Thus the GOP "piled on"-- for starters, White House Press Secretary Tony Snow saying that Senator Kerry not only owes an apology to those who are serving, but also to the families of those who've given their lives this; this is an absolute insult, and President Bush himself declaiming that [t]he members of the United States military are plenty smart and plenty brave and the Senator from Massachusetts owes them an apology (note well the escalation by the President here: for even if one takes Kerry's comment as, indeed, a crack at 'uneducated troops'- as the Republicans were opining it was, if only for their own rank political purposes [since, for the most part (or so I am certain), they themselves knew better]- Kerry had said nothing that could be construed as at all questioning their bravery!)

Kerry's own initial response to the furor was itself altogether lame, for he so easily fell into the political trap of, at first, defiantly saying that he made apologies to no one about my criticism of the President and his broken policy that kills and maims our heroes in Iraq every day and claiming that the furor which resulted from his own comments was a pathetic attempt to distort a botched joke about President Bush and a shameful effort to distract from a botched war. 'Twas as may be, for Kerry's gaffe certainly allowed the President to, if only for the time being, talk about Iraq without-- well-- actually talking about Iraq! But Kerry's own defiance merely served as a spotlight on a seeming inability, on his part, to immediately comprehend just how far he had stuck his foot into his own mouth (for it was the joke that had been "botched" which had itself created the distortion [or at least the ability for the opponents of those on whose behalf Kerry was, at the time, campaigning to so "distort" it] about which the Senator now so bitterly complained).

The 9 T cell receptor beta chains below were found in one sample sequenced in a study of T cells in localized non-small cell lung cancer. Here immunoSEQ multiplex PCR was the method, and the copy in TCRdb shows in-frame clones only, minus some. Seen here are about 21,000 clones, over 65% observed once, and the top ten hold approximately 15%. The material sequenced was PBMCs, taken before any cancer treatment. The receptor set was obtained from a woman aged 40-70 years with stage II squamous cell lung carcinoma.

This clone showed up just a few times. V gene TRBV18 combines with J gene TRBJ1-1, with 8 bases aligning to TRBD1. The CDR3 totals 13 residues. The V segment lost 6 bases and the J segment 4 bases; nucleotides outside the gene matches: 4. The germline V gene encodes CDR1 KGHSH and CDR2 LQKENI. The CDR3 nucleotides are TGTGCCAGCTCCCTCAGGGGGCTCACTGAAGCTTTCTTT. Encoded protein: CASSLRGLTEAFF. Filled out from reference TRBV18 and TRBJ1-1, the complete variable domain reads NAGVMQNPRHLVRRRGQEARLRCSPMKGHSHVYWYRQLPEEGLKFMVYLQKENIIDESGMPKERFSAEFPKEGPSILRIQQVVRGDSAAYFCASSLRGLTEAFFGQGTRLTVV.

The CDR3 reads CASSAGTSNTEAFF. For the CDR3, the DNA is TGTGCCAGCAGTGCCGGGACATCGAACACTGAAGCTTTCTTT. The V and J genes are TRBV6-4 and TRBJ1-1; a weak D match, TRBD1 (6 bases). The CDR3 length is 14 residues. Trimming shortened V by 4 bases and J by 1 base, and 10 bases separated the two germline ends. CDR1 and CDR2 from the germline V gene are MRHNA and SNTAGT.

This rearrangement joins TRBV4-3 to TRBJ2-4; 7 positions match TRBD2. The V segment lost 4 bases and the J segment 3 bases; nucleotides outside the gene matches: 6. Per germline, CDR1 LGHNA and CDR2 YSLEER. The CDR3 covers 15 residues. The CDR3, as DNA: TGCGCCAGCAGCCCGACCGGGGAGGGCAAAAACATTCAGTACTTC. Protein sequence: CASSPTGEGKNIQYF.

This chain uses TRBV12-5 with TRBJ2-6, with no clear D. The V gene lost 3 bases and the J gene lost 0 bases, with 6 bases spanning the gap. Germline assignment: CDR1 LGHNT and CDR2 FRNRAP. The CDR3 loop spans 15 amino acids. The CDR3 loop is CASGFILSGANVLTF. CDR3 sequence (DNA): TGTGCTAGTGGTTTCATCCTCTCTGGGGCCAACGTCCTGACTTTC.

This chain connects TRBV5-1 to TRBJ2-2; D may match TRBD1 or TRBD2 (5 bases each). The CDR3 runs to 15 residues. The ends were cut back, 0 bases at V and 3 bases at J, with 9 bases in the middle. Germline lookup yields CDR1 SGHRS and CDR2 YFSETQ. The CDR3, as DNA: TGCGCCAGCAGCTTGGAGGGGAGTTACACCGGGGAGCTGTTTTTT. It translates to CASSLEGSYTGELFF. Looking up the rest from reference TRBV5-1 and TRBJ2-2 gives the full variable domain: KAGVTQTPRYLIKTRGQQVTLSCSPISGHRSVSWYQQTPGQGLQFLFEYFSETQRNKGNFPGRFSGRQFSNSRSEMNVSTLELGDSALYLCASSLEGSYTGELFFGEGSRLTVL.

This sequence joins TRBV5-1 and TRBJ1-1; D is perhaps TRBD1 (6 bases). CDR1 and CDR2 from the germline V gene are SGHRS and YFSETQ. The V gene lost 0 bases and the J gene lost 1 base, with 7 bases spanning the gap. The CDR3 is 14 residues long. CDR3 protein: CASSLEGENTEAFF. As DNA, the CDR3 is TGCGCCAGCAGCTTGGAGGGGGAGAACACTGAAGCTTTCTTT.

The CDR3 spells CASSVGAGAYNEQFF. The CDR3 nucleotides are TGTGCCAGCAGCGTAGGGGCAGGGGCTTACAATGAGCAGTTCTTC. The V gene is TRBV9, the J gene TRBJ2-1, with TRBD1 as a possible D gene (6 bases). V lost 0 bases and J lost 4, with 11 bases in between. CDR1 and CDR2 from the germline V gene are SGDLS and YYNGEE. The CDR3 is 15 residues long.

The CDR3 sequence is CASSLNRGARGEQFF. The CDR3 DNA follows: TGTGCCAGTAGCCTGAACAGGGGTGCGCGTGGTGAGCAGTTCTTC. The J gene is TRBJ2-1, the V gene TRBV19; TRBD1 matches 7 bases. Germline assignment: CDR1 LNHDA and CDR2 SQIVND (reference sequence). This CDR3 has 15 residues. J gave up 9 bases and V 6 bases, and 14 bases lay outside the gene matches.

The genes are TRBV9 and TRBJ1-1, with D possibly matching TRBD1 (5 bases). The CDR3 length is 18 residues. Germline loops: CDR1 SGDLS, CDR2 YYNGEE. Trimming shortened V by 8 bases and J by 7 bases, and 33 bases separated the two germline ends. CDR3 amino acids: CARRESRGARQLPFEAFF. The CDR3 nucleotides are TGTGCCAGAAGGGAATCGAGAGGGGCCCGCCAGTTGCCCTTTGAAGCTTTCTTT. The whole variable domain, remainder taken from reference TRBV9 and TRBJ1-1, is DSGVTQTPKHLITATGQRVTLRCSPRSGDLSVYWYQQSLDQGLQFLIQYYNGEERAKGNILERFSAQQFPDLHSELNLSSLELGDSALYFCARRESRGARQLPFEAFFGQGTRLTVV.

Kerry rather belatedly got the message and did, ultimately, apologize and said apology was deemed acceptable by the White House as the right thing to do (though, interestingly, through deputy press secretary Dana Perino). The Massachusetts Senator then canceled his remaining campaign stops on behalf of Democratic candidates (though this was far less voluntary than he tried to make it seem) and, in the end, very few minds were changed by the whole affair: while it galvanized a Republican "choir" hitherto become lethargic as the result of things such as Congressman Mark Foley's personal indiscretions, it also galvanized Democrats (which is why Senator Kerry was so quickly thrown under the proverbial "bus" by his fellow Party leaders).

In a nutshell, Senator Kerry was outright foolish while the subsequent behavior of his Republican detractors was downright silly... but it was, in the main, the very type of tomfoolery that makes American Politics so damned interesting, where it is not also altogether amusing: the kind of stuff that used to be largely confined to the National Conventions (back when these Conventions used to actually do something) and journalists such as H.L. Mencken would comment on political spectacle bordering on the gauche- this before the age of television, the debates that are not really debates and the 15- and 30-second sound bites TV engendered.

If anything noteworthy should actually emerge from this kind of falderal from the final week of the '06 campaign, it will most likely be the death knell of Senator Kerry's long-expected bid to attempt a vindication of his loss in the Presidential Election two years ago with a run for his Party's nomination two years hence. That may now no longer be a viable political possibility and I would not be the least bit surprised if, sometime early next year- if not sooner (that is: not all that long after this upcoming election), Kerry simply holds a press conference in order to to announce that (for, of course, reasons having nothing at all to do with this latest flap) he will not be seeking the 2008 Democratic Party presidential nomination and will, instead, focus on a bid for re-election to a 5th term as Senator from the Bay State (or, for that matter, not- if the Presidency is, indeed, a prize he now comes to believe he cannot gain and he no longer wishes to be that proverbial "big fish in a small pond").